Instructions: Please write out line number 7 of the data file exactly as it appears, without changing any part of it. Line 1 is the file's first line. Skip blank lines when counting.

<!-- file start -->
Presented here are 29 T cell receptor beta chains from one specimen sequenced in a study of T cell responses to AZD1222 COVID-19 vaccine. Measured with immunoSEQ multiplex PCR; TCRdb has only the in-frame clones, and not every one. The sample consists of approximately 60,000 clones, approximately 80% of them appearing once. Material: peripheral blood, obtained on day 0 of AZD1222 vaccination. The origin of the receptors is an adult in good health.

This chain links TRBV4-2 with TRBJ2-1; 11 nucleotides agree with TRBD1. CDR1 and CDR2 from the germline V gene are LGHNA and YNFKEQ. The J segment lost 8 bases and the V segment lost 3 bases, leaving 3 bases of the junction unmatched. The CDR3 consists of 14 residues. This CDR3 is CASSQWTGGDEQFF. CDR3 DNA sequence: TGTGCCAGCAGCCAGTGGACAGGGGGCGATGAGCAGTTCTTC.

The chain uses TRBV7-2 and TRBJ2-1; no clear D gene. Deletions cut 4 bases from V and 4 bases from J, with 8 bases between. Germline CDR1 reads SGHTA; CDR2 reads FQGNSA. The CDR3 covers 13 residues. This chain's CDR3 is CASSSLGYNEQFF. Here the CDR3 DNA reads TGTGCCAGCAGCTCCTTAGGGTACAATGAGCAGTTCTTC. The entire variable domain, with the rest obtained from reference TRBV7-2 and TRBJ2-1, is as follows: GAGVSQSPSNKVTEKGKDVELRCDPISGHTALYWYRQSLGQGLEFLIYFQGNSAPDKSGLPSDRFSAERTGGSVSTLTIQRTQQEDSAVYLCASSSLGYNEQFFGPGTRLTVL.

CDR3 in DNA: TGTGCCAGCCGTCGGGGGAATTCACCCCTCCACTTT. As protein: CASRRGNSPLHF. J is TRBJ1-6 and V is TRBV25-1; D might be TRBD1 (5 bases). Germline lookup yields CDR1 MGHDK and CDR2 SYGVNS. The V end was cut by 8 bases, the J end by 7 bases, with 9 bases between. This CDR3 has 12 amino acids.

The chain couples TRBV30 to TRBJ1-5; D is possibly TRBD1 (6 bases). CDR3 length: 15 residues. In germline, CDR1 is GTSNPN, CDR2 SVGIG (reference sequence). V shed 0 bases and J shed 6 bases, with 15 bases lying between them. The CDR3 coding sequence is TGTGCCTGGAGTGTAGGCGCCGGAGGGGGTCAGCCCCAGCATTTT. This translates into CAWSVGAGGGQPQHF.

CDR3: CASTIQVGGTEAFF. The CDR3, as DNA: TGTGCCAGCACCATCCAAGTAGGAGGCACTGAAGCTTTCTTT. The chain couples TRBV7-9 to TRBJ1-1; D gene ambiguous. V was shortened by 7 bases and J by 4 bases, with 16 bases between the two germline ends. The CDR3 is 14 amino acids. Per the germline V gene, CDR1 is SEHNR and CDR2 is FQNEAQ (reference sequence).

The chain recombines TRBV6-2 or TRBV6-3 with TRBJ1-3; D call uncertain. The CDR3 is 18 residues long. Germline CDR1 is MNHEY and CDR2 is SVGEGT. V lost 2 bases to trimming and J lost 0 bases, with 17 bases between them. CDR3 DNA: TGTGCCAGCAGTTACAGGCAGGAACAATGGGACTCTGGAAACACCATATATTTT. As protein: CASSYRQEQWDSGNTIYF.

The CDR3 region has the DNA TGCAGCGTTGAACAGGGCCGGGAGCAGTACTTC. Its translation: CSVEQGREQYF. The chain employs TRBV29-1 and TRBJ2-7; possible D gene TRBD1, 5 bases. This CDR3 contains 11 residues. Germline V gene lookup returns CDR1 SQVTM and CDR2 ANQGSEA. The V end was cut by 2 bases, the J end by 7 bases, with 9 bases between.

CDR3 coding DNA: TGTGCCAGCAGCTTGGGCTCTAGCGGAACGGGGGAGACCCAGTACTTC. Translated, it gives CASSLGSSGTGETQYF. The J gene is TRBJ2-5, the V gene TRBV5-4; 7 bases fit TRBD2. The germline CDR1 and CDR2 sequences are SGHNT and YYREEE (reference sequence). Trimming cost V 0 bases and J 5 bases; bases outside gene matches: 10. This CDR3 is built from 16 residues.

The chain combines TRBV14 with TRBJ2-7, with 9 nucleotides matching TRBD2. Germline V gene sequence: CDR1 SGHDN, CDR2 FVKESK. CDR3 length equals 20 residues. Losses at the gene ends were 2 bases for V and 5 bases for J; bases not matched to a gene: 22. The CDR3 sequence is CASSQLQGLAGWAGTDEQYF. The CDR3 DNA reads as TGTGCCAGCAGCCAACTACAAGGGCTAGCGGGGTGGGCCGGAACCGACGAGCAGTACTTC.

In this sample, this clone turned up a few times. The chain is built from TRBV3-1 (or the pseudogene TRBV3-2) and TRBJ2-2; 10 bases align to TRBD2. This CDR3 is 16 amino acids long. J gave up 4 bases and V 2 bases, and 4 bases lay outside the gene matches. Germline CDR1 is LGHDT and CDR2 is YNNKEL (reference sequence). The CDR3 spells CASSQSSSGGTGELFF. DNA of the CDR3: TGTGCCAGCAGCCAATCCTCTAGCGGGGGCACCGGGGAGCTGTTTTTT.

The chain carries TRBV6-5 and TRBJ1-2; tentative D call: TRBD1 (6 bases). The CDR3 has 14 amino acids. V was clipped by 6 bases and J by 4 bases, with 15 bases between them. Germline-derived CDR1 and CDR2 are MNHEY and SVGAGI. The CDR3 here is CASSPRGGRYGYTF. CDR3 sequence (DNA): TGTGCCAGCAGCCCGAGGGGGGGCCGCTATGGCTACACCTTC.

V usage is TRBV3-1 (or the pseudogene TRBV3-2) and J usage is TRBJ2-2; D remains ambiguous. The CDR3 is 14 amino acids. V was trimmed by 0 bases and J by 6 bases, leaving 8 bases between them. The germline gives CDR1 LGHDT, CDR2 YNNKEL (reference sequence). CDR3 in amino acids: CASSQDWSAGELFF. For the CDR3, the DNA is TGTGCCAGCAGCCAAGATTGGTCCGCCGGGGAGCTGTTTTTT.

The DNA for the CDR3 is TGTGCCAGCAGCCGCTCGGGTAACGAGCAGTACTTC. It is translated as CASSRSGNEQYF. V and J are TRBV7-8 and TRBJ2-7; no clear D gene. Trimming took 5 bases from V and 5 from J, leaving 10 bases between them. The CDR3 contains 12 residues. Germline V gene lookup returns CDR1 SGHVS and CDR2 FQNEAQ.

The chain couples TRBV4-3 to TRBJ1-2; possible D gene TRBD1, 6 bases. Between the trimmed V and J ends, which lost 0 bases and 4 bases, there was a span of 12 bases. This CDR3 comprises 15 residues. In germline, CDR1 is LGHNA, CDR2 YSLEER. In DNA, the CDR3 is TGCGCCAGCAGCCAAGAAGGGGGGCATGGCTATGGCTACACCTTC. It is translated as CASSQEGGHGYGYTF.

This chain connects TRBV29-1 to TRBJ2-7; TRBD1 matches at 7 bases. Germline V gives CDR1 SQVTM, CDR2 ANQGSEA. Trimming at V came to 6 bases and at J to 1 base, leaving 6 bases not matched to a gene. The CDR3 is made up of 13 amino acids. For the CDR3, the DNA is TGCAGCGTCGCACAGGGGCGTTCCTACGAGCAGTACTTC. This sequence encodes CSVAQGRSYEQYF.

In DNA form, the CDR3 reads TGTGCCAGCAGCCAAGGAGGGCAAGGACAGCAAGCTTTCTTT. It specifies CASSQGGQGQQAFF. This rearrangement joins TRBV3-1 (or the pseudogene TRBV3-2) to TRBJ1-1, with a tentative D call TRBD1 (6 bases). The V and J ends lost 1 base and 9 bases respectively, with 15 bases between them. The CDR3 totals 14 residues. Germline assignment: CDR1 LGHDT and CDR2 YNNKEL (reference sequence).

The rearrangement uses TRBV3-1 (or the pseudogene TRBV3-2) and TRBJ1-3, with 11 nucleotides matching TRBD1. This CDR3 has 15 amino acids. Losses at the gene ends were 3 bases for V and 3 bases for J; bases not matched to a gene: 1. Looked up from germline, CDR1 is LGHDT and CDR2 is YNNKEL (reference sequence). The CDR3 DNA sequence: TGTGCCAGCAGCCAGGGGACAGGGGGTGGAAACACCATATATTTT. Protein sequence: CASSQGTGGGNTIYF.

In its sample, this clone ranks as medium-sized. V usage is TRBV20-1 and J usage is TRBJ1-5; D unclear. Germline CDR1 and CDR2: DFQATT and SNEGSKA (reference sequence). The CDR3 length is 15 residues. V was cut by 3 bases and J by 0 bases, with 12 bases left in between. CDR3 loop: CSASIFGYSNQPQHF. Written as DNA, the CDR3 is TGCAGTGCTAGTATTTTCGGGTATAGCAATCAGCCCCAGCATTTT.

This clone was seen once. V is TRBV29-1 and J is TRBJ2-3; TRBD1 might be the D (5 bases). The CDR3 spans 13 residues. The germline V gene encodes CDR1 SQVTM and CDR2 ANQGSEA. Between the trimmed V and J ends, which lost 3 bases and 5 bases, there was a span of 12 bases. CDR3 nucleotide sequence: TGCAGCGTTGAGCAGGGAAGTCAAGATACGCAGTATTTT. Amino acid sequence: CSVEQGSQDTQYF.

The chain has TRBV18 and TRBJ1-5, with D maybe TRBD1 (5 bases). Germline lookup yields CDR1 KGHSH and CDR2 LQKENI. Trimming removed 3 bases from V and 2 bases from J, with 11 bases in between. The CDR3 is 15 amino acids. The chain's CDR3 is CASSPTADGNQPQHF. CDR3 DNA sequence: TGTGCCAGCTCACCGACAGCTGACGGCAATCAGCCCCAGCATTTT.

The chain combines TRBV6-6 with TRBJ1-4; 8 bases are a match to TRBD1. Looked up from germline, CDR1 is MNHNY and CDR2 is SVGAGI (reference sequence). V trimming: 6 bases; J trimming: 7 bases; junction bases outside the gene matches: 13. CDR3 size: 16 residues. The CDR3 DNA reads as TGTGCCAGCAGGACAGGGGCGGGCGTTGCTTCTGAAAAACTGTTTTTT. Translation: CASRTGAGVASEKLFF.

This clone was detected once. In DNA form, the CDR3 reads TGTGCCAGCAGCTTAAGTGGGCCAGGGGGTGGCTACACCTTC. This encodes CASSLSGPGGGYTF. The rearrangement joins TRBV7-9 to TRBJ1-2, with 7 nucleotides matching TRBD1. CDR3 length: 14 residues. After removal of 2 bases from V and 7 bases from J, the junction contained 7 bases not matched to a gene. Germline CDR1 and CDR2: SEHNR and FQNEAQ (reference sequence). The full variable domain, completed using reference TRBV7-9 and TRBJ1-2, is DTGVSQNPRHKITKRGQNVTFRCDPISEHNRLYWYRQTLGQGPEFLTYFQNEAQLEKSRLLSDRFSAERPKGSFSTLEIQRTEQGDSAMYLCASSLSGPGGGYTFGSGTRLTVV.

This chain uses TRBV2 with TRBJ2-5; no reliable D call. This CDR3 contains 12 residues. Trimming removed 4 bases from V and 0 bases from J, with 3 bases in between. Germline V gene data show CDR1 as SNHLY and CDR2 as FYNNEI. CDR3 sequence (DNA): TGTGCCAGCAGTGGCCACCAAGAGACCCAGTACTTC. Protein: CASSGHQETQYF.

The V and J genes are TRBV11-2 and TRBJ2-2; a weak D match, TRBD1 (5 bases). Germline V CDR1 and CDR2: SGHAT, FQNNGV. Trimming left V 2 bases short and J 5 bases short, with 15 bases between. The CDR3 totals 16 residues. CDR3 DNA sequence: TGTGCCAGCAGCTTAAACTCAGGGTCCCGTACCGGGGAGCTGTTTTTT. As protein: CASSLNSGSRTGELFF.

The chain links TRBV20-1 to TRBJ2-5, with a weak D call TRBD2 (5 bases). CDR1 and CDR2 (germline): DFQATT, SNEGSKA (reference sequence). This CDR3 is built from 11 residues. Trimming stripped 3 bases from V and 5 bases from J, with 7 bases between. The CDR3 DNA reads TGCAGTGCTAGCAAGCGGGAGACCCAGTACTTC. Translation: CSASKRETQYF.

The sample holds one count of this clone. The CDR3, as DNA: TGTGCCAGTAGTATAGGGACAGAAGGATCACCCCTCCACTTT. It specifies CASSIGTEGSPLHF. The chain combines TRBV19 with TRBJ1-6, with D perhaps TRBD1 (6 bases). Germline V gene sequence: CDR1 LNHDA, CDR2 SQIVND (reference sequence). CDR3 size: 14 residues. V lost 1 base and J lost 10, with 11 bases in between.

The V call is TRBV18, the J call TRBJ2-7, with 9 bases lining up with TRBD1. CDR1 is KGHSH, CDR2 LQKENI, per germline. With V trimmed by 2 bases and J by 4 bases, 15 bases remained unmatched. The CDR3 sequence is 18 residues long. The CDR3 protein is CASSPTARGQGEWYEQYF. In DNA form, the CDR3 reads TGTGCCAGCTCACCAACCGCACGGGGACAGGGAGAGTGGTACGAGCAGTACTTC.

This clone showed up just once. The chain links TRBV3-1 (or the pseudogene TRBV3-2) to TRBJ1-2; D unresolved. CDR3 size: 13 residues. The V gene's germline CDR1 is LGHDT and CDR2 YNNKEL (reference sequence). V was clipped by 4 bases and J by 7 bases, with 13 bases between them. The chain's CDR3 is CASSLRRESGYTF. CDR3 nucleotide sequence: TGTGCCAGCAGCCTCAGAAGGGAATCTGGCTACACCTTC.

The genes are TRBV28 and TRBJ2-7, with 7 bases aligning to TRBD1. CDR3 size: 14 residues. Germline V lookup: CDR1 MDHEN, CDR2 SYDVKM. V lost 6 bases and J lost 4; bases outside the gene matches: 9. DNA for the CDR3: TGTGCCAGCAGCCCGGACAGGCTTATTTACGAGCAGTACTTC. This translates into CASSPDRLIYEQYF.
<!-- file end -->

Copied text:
The chain recombines TRBV6-2 or TRBV6-3 with TRBJ1-3; D call uncertain. The CDR3 is 18 residues long. Germline CDR1 is MNHEY and CDR2 is SVGEGT. V lost 2 bases to trimming and J lost 0 bases, with 17 bases between them. CDR3 DNA: TGTGCCAGCAGTTACAGGCAGGAACAATGGGACTCTGGAAACACCATATATTTT. As protein: CASSYRQEQWDSGNTIYF.